Fear & Grief
Fear. It has been with us forever. It is one of the basic and natural emotions that we have. Fear alerts us to danger. Fear informs us that we are exposed and have been laid bare. Fear wells up in our brain, sends signals to our body to tense up, and be ready to fight or flee. Fear is the voice of vulnerability.
Fear is one of the basic emotions that many of us experience as we grieve. As C.S. Lewis wrote about his own grief, “No one ever told me that grief felt so like fear. I am not afraid, but the sensation is like being afraid. The same fluttering in the stomach, the same restlessness, the yawning. I keep on swallowing.” Fear comes with these body-based indicators. It involves our body as well as our mind; and sometimes it is our body’s expressions that clue us in to what we are feeling.
There are a couple of doorways into that sense of fear and vulnerability. First is fear rooted in the unconscious awareness of our own death. Another’s death confronts us with that. It is a part of what we grapple with as we grieve. Mortality is a very uncomfortable truth, and the awareness of it triggers this fear of being human. Mortality is real and we do much to control it and keep it under wraps.
Second is the death of the person we grieve leaves us with an open-ended future. We are not quite sure now what the future holds and how we will navigate it. We unconsciously expected that person to always be there, providing their natural presence in the landscape of our life. But their death changes that landscape. The “mountains, the long winding roads crossing forests and villages” don’t look the same; we are left feeling a bit lost, not like ourselves.
The fear of the river, of “an ocean so vast, that to enter there seems nothing more than to disappear forever” is real and breathtaking. And it is compelling.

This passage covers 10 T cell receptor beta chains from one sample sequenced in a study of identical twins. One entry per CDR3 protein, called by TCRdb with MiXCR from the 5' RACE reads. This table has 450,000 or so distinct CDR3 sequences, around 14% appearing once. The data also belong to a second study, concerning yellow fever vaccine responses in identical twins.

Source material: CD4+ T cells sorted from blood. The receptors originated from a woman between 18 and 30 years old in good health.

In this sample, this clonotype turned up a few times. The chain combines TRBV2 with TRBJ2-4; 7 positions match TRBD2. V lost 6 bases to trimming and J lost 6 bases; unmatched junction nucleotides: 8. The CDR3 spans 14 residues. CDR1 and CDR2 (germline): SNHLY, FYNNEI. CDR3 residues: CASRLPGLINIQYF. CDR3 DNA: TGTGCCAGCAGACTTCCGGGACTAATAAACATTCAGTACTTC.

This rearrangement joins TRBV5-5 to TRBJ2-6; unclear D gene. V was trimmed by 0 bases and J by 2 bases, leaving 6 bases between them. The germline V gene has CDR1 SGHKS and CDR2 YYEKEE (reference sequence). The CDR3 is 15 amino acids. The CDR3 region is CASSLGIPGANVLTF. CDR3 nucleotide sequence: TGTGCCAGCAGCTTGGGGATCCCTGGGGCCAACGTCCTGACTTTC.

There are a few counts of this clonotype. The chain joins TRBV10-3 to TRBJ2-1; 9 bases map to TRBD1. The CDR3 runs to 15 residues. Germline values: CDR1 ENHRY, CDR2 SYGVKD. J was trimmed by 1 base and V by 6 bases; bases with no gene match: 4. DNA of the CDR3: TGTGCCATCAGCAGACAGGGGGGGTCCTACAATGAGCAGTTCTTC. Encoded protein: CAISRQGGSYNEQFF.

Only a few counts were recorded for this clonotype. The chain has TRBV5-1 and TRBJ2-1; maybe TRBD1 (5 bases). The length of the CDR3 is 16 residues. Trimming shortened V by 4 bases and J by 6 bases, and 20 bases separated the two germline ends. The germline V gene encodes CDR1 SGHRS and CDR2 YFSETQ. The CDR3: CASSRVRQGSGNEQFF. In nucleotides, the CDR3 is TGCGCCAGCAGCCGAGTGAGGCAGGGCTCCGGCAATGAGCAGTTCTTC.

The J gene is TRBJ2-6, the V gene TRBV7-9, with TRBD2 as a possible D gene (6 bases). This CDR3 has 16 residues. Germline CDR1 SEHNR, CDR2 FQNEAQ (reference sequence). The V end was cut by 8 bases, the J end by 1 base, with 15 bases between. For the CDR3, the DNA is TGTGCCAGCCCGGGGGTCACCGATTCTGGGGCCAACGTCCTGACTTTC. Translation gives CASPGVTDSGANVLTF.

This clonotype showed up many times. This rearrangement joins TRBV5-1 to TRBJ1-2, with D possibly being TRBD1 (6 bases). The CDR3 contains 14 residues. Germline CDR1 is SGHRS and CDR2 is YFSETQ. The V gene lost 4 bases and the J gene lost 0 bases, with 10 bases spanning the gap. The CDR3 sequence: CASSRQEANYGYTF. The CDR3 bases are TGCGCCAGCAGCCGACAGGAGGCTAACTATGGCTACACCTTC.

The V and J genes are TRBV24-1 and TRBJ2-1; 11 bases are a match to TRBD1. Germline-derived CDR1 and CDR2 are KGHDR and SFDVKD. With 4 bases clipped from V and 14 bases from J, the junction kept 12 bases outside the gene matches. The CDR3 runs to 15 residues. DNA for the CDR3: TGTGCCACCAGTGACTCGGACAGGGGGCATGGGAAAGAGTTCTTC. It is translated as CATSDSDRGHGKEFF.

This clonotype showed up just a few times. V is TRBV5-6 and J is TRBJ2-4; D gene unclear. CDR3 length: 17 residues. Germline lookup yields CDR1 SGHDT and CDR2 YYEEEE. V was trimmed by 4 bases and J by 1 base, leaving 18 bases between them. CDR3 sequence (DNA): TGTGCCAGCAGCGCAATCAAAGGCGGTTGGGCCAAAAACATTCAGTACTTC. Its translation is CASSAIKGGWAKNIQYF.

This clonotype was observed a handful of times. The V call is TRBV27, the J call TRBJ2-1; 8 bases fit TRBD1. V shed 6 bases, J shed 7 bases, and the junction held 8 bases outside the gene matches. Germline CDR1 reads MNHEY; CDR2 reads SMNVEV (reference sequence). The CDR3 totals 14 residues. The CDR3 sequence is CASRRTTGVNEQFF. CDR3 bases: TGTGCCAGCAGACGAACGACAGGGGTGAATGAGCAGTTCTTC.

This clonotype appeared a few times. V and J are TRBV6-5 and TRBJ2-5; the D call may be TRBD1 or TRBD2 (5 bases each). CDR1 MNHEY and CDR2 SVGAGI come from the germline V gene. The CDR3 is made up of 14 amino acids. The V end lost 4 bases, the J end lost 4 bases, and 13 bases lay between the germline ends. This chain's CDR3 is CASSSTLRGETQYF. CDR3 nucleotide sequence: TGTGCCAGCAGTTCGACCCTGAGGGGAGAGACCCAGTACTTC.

The truth before us is that we must take the risk of entering. It draws us forward. We must try, day by day, to test out this new identity we are presented with. Little by little we become a part of the new landscape, transforming into a new person with new abilities, new roles we must fulfill, and new actions and skills that we have learned to develop. Along with this transformation is a lessening of the natural fear of our mortality. We grow deeper into the meaning and purpose of life, and our capacities to live it fully and more deeply. These grow together, intertwined and strengthening us for the rest of our life journey. The fear has helped to transform us, and we have discovered more of the ocean that is life.
It is said that before entering the sea
a river trembles with fear.
She looks back at the path she has traveled,
from the peaks of the mountains,
the long winding road crossing forests and villages.
And in front of her,
she sees an ocean so vast,
that to enter
there seems nothing more than to disappear forever.
But there is no other way.
The river can not go back.
Nobody can go back.
To go back is impossible in existence.
The river needs to take the risk
of entering the ocean
because only then will fear disappear,
because that’s where the river will know
it’s not about disappearing into the ocean,
but of becoming the ocean.